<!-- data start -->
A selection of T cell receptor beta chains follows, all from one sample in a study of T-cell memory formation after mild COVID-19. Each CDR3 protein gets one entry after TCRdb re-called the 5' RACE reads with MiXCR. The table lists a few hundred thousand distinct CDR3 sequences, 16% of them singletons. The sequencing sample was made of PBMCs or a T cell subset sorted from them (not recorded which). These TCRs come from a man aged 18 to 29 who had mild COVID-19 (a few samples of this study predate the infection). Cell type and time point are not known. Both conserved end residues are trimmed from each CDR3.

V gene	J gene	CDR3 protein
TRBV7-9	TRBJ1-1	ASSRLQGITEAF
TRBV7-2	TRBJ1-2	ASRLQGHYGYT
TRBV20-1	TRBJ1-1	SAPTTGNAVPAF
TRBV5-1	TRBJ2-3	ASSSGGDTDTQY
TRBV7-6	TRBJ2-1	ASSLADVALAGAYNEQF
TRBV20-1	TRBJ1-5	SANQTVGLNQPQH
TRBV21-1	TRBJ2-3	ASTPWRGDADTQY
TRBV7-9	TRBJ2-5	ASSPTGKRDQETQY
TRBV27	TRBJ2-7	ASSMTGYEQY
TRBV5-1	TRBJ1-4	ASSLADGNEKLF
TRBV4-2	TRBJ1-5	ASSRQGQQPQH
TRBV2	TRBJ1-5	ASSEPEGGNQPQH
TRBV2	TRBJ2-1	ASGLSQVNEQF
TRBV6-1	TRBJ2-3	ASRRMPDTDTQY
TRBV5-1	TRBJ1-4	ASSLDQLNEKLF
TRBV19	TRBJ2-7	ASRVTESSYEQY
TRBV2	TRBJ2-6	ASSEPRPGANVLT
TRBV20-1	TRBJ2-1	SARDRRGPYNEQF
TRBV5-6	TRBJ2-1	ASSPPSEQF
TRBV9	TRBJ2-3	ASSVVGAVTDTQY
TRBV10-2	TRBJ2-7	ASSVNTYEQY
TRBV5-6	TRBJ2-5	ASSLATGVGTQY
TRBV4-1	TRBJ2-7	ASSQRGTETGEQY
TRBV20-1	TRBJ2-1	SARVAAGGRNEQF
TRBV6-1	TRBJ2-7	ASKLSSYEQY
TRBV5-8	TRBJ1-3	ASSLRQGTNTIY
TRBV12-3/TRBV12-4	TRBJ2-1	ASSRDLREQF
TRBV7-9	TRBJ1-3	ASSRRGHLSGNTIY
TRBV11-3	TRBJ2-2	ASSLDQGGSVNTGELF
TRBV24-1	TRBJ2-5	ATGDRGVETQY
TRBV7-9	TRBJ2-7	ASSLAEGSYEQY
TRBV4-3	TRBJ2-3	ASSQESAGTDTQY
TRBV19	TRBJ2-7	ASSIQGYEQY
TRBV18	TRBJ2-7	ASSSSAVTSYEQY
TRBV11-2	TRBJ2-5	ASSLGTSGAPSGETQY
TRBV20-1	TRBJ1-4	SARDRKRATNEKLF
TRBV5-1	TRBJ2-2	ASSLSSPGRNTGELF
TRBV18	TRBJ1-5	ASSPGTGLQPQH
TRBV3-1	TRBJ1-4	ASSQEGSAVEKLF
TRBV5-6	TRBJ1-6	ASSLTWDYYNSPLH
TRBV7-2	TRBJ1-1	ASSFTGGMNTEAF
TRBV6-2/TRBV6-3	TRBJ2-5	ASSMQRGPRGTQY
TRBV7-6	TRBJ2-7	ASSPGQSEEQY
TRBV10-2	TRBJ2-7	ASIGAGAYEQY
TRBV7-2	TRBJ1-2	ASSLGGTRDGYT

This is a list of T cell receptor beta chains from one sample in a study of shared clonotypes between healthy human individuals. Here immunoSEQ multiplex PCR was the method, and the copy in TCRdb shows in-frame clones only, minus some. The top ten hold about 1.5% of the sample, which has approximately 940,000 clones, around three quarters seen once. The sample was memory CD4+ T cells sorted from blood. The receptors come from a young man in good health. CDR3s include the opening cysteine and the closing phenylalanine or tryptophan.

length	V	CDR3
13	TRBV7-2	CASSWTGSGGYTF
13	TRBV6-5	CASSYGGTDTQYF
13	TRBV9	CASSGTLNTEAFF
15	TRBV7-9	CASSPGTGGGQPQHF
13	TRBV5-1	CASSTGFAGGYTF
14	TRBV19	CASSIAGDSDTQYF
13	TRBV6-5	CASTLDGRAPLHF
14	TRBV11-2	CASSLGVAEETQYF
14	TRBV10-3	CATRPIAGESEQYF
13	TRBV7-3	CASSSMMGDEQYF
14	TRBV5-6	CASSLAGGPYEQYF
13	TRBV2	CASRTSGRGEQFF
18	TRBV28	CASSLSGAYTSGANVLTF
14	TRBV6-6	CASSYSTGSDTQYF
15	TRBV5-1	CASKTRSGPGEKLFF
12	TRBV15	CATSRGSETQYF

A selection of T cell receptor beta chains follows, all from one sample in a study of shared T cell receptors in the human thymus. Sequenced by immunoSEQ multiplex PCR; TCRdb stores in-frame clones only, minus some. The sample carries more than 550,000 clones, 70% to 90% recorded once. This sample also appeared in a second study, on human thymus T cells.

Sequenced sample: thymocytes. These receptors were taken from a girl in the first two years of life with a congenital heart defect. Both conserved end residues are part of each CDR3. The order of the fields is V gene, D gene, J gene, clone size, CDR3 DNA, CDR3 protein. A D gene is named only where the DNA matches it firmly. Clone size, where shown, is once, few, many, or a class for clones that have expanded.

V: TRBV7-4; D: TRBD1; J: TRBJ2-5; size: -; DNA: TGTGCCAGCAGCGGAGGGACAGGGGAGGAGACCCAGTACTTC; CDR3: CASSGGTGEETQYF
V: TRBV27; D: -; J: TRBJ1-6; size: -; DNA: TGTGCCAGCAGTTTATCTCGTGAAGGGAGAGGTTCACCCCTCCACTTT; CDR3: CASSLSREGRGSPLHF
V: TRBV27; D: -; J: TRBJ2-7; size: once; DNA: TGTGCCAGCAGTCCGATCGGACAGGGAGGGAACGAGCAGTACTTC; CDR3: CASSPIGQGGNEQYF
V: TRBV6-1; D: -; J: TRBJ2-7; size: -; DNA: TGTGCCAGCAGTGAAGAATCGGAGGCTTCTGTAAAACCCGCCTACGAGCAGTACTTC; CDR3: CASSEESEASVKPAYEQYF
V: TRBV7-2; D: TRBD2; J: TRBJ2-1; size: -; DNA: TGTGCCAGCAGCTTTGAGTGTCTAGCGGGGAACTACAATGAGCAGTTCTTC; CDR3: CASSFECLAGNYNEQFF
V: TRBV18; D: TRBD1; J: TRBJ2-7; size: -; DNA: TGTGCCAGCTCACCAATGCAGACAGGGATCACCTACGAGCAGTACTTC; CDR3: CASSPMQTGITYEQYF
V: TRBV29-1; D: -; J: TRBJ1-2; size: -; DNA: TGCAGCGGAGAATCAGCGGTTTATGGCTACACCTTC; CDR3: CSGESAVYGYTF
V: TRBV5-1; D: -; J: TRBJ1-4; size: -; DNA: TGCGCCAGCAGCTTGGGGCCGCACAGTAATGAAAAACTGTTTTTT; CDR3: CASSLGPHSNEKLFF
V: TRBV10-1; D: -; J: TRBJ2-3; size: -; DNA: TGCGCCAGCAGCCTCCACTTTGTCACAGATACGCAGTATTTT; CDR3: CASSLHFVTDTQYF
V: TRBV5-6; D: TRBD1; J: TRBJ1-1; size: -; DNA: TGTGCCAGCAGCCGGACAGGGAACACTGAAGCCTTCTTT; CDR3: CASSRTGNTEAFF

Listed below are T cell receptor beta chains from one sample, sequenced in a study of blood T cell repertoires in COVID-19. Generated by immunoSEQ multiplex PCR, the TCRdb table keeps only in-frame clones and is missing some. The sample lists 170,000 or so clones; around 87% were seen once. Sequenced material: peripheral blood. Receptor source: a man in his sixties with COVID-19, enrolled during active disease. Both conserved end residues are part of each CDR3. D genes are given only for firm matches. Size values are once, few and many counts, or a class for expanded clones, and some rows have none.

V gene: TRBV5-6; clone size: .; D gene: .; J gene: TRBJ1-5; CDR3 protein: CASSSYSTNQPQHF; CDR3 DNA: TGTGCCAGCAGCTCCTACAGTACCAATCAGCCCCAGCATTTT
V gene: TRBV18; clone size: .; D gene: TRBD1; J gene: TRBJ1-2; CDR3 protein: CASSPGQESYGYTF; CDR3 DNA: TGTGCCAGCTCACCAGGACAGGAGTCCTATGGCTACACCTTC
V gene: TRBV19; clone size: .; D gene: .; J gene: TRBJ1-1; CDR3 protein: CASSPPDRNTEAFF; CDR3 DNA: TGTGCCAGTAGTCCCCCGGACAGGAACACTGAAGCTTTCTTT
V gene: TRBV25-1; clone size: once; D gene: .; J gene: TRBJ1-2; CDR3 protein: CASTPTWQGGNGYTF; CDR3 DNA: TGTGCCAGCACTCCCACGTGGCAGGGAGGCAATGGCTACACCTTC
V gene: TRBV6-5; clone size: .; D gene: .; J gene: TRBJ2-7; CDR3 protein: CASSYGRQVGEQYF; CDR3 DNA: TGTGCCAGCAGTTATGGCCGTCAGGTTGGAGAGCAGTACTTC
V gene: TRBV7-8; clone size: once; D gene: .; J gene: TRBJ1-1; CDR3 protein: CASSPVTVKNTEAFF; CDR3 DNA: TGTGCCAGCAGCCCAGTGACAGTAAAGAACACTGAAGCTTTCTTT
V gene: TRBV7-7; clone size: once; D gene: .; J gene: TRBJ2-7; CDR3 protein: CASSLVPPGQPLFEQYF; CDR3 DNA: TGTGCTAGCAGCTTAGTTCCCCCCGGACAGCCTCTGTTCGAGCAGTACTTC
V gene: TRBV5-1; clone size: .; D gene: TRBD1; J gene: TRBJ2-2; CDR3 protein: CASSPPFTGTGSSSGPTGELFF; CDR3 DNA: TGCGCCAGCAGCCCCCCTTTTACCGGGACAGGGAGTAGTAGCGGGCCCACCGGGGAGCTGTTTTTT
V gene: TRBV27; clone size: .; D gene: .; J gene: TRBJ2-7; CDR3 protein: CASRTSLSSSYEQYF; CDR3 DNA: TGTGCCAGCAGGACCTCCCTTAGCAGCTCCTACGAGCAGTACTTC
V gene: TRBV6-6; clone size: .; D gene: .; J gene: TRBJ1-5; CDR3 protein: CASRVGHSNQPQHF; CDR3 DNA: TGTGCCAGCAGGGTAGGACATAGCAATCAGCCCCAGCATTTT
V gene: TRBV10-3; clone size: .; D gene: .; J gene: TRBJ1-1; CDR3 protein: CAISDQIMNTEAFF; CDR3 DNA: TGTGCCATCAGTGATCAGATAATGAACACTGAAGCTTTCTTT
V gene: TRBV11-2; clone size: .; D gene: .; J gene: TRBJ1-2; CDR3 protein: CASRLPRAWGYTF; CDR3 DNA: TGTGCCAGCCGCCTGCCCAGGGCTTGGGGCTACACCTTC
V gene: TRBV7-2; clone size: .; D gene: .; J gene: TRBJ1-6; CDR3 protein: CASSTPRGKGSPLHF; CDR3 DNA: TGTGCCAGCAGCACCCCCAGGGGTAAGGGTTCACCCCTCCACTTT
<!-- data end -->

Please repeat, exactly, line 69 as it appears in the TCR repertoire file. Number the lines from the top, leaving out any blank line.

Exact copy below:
V: TRBV27; D: -; J: TRBJ1-6; size: -; DNA: TGTGCCAGCAGTTTATCTCGTGAAGGGAGAGGTTCACCCCTCCACTTT; CDR3: CASSLSREGRGSPLHF